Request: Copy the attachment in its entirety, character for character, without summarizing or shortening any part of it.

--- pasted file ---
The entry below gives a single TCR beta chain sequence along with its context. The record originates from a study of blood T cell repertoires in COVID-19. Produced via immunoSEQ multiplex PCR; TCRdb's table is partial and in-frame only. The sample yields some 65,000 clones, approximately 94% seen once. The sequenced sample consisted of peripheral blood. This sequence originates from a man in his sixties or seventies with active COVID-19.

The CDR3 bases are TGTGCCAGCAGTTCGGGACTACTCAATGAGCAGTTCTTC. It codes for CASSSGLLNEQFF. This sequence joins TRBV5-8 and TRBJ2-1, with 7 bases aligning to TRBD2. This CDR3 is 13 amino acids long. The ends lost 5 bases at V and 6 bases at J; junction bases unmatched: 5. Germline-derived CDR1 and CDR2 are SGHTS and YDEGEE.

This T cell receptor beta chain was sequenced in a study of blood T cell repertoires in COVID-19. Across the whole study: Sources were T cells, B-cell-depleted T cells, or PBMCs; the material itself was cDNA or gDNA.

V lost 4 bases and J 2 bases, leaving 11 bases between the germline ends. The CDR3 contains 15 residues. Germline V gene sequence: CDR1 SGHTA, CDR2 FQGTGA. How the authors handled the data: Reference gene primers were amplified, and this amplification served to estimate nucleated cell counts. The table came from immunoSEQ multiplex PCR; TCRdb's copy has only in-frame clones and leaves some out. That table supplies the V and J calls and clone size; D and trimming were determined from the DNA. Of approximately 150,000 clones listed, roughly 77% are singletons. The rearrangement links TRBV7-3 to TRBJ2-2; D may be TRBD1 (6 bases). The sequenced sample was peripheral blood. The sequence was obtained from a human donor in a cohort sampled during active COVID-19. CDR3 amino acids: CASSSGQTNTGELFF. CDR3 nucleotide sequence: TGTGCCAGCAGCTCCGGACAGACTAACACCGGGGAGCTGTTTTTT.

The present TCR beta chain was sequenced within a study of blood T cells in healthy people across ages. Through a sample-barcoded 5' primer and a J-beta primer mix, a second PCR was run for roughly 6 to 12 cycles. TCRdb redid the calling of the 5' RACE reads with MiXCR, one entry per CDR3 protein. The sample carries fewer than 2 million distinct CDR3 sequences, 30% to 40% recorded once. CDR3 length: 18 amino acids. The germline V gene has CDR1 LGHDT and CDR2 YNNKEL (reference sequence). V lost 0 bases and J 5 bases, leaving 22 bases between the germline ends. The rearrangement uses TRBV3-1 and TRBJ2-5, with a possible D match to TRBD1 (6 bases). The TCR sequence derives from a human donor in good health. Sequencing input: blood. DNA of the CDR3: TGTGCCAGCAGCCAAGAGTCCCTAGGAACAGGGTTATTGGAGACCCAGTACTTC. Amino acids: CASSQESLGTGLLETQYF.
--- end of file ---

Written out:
The entry below gives a single TCR beta chain sequence along with its context. The record originates from a study of blood T cell repertoires in COVID-19. Produced via immunoSEQ multiplex PCR; TCRdb's table is partial and in-frame only. The sample yields some 65,000 clones, approximately 94% seen once. The sequenced sample consisted of peripheral blood. This sequence originates from a man in his sixties or seventies with active COVID-19.

The CDR3 bases are TGTGCCAGCAGTTCGGGACTACTCAATGAGCAGTTCTTC. It codes for CASSSGLLNEQFF. This sequence joins TRBV5-8 and TRBJ2-1, with 7 bases aligning to TRBD2. This CDR3 is 13 amino acids long. The ends lost 5 bases at V and 6 bases at J; junction bases unmatched: 5. Germline-derived CDR1 and CDR2 are SGHTS and YDEGEE.

This T cell receptor beta chain was sequenced in a study of blood T cell repertoires in COVID-19. Across the whole study: Sources were T cells, B-cell-depleted T cells, or PBMCs; the material itself was cDNA or gDNA.

V lost 4 bases and J 2 bases, leaving 11 bases between the germline ends. The CDR3 contains 15 residues. Germline V gene sequence: CDR1 SGHTA, CDR2 FQGTGA. How the authors handled the data: Reference gene primers were amplified, and this amplification served to estimate nucleated cell counts. The table came from immunoSEQ multiplex PCR; TCRdb's copy has only in-frame clones and leaves some out. That table supplies the V and J calls and clone size; D and trimming were determined from the DNA. Of approximately 150,000 clones listed, roughly 77% are singletons. The rearrangement links TRBV7-3 to TRBJ2-2; D may be TRBD1 (6 bases). The sequenced sample was peripheral blood. The sequence was obtained from a human donor in a cohort sampled during active COVID-19. CDR3 amino acids: CASSSGQTNTGELFF. CDR3 nucleotide sequence: TGTGCCAGCAGCTCCGGACAGACTAACACCGGGGAGCTGTTTTTT.

The present TCR beta chain was sequenced within a study of blood T cells in healthy people across ages. Through a sample-barcoded 5' primer and a J-beta primer mix, a second PCR was run for roughly 6 to 12 cycles. TCRdb redid the calling of the 5' RACE reads with MiXCR, one entry per CDR3 protein. The sample carries fewer than 2 million distinct CDR3 sequences, 30% to 40% recorded once. CDR3 length: 18 amino acids. The germline V gene has CDR1 LGHDT and CDR2 YNNKEL (reference sequence). V lost 0 bases and J 5 bases, leaving 22 bases between the germline ends. The rearrangement uses TRBV3-1 and TRBJ2-5, with a possible D match to TRBD1 (6 bases). The TCR sequence derives from a human donor in good health. Sequencing input: blood. DNA of the CDR3: TGTGCCAGCAGCCAAGAGTCCCTAGGAACAGGGTTATTGGAGACCCAGTACTTC. Amino acids: CASSQESLGTGLLETQYF.